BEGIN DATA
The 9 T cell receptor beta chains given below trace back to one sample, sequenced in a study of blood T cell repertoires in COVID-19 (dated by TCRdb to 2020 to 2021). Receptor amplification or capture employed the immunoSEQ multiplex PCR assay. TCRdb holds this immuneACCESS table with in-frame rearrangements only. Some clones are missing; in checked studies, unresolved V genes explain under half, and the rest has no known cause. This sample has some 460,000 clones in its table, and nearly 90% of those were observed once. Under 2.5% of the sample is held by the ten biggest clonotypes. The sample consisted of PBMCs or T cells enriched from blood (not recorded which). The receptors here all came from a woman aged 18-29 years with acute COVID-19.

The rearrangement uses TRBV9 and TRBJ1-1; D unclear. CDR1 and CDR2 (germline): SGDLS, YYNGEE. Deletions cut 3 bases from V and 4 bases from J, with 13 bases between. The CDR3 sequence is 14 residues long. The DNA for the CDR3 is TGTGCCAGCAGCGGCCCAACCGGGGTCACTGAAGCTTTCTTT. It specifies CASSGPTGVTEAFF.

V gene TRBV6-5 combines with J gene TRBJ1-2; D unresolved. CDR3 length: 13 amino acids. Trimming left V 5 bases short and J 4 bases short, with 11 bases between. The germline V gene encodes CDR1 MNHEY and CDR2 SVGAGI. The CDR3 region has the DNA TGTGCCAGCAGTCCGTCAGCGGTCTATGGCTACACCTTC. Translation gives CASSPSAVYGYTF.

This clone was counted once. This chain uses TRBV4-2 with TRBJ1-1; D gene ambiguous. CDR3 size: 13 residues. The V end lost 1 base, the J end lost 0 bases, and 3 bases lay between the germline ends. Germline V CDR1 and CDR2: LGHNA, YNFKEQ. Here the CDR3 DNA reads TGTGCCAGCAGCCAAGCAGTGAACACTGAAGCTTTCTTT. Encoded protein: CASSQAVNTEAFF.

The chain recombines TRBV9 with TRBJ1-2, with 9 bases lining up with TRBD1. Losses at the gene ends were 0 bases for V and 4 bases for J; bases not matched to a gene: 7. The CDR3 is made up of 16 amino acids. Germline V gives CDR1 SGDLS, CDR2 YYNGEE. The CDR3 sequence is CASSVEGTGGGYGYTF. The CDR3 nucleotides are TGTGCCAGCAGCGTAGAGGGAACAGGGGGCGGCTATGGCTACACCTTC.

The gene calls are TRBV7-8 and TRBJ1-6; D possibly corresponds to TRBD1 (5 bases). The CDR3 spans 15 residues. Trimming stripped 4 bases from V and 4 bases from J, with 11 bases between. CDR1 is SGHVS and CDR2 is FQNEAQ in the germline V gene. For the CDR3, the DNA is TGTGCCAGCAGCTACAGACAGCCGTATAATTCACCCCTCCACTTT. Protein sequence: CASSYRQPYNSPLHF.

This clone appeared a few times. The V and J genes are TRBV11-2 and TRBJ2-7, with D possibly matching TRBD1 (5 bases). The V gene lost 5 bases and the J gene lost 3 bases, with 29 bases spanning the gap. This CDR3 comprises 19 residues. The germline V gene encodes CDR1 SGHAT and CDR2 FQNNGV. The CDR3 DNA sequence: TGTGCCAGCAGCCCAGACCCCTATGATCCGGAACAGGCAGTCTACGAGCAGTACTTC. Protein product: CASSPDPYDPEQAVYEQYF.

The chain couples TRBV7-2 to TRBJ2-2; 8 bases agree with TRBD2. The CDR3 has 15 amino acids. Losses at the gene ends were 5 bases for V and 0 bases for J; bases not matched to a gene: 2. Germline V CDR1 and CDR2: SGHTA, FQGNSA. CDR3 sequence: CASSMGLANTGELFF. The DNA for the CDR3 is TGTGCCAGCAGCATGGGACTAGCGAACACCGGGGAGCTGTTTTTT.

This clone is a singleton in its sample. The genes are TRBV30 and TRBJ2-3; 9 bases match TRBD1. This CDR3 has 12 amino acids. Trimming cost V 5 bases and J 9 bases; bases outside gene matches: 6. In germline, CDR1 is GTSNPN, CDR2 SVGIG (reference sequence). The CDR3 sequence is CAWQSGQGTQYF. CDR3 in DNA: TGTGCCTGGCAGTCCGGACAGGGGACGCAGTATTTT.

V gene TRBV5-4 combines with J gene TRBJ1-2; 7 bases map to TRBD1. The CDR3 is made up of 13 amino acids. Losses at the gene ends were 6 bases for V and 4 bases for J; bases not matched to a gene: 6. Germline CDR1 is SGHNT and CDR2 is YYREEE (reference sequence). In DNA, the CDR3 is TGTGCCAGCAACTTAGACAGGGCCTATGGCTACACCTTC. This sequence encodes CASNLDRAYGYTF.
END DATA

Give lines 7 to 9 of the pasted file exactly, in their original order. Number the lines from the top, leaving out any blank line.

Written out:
This clone appeared a few times. The V and J genes are TRBV11-2 and TRBJ2-7, with D possibly matching TRBD1 (5 bases). The V gene lost 5 bases and the J gene lost 3 bases, with 29 bases spanning the gap. This CDR3 comprises 19 residues. The germline V gene encodes CDR1 SGHAT and CDR2 FQNNGV. The CDR3 DNA sequence: TGTGCCAGCAGCCCAGACCCCTATGATCCGGAACAGGCAGTCTACGAGCAGTACTTC. Protein product: CASSPDPYDPEQAVYEQYF.

The chain couples TRBV7-2 to TRBJ2-2; 8 bases agree with TRBD2. The CDR3 has 15 amino acids. Losses at the gene ends were 5 bases for V and 0 bases for J; bases not matched to a gene: 2. Germline V CDR1 and CDR2: SGHTA, FQGNSA. CDR3 sequence: CASSMGLANTGELFF. The DNA for the CDR3 is TGTGCCAGCAGCATGGGACTAGCGAACACCGGGGAGCTGTTTTTT.

This clone is a singleton in its sample. The genes are TRBV30 and TRBJ2-3; 9 bases match TRBD1. This CDR3 has 12 amino acids. Trimming cost V 5 bases and J 9 bases; bases outside gene matches: 6. In germline, CDR1 is GTSNPN, CDR2 SVGIG (reference sequence). The CDR3 sequence is CAWQSGQGTQYF. CDR3 in DNA: TGTGCCTGGCAGTCCGGACAGGGGACGCAGTATTTT.